Lottery winners reveal how much they give away

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The Independent Online
LOTTERY JACKPOT winners still buy own-brand goods and stick with their partner, and nine out 10 winners spurn private healthcare, according to the first survey of big winners published today.

And dour predictions that the money doesn't bring happiness appeared to be wide of the mark after the majority of winners said they were, understandably, happy to be elevated to millionaire status.

The findings are included in a survey by National Lottery operator Camelot which commissioned MORI to question 249 players who had won at least pounds 50,000 on the Lottery with 111 having scooped more than pounds 1m. Just 2 per cent of respondents said the win had made them less happy. Some 95 per cent remained married to their partner and all those living with a partner prior to their win but unmarried were still in the same relationship.

Charity began very much at home for the newly rich. Some 83 per cent of winners said they had given some of their money to their family. Of these two-thirds had given money to siblings, 57 per cent to their children and 51 per cent to their parents. Nine out of 10 winners who had a best friend prior to their win said the situation, or the person, had not changed.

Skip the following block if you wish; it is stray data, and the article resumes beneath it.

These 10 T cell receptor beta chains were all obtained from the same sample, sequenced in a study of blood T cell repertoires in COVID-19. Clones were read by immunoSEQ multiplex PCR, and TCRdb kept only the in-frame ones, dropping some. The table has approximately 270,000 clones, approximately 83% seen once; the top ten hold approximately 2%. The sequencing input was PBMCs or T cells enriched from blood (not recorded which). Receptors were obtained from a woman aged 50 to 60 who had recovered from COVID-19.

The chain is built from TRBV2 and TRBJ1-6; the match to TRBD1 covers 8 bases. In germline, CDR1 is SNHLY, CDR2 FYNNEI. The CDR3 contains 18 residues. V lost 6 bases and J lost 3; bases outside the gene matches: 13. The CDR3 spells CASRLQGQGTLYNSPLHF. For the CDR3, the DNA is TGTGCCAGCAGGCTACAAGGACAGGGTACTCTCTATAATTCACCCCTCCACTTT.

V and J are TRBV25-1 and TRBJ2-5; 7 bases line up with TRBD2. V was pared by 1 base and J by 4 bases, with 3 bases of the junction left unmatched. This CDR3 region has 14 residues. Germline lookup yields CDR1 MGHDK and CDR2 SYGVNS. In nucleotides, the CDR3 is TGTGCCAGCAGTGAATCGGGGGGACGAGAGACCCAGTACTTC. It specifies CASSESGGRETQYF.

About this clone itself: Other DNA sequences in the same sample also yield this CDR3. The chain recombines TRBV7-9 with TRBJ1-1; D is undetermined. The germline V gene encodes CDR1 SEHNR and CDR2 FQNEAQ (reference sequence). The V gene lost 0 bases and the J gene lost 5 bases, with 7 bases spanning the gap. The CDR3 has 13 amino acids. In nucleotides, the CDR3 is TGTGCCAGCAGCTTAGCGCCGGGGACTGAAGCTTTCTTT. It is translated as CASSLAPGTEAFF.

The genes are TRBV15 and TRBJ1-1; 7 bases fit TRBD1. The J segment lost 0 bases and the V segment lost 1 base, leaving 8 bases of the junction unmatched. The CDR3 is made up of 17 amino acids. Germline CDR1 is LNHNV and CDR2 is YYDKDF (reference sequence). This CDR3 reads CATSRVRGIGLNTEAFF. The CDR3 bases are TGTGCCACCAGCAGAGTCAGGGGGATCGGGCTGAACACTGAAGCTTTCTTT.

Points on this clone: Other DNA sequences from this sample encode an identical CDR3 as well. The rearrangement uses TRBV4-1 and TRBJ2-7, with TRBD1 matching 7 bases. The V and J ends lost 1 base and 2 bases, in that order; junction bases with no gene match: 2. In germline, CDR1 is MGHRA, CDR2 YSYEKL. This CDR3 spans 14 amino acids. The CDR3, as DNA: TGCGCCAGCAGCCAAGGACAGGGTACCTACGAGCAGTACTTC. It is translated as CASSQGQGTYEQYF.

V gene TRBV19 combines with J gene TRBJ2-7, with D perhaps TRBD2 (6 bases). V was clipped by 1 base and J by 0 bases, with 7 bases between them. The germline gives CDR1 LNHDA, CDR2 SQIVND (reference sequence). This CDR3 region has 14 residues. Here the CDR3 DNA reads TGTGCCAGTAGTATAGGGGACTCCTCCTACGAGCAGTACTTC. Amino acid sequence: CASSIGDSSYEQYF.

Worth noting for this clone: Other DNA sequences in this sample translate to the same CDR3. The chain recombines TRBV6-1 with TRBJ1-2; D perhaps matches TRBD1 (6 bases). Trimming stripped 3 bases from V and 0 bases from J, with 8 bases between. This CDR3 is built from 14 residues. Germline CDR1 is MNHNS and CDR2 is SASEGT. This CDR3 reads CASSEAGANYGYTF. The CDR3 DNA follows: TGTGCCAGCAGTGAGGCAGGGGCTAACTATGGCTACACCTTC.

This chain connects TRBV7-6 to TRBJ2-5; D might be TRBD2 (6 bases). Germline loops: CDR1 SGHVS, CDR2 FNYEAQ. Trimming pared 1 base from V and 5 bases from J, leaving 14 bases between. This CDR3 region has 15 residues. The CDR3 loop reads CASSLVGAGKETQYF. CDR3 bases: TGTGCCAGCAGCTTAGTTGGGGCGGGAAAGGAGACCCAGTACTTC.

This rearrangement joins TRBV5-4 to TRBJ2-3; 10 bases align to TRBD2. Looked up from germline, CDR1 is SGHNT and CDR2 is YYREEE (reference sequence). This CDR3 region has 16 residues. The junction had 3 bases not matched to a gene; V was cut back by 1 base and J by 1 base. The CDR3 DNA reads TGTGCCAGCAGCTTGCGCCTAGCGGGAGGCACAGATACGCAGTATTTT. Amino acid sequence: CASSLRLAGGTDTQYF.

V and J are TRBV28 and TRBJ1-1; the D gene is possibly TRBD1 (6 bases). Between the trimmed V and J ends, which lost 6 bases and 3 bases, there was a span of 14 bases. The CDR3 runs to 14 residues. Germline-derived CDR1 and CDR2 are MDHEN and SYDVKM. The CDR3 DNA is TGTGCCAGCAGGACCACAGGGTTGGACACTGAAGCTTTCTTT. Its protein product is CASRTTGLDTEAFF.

Men appeared to be more generous with their winnings than women, on average giving money to three friends compared with one for women. Men also gave larger amounts with, on average, the largest pounds 147,000 compared with pounds 60,000 for women. The largest single amount of money given away by one winner was pounds 3m.

The burden of wealth has not prevented winners from indulging in dream purchases ranging from cars, homes and holidays with 7 per cent of winners opting for a caravan. Some 12 per cent have still not been abroad.

Six out of 10 have not moved house and the majority of those that have stayed within nine miles of where they used to live.

Ninety per cent of winners still opted for NHS treatment but some of the newly-rich had become newly-vain - one per cent had opted for plastic surgery.

Some 3 per cent had moved their children from state to private schools. A third of all winners said they had gained weight since their win but only 12 per cent had joined a health club. On average, winners said they had spent 44 per cent of their winnings.

And 37 per cent of winners surveyed still bought supermarket own-brands, with just 4 per cent claiming they had switched to branded goods.

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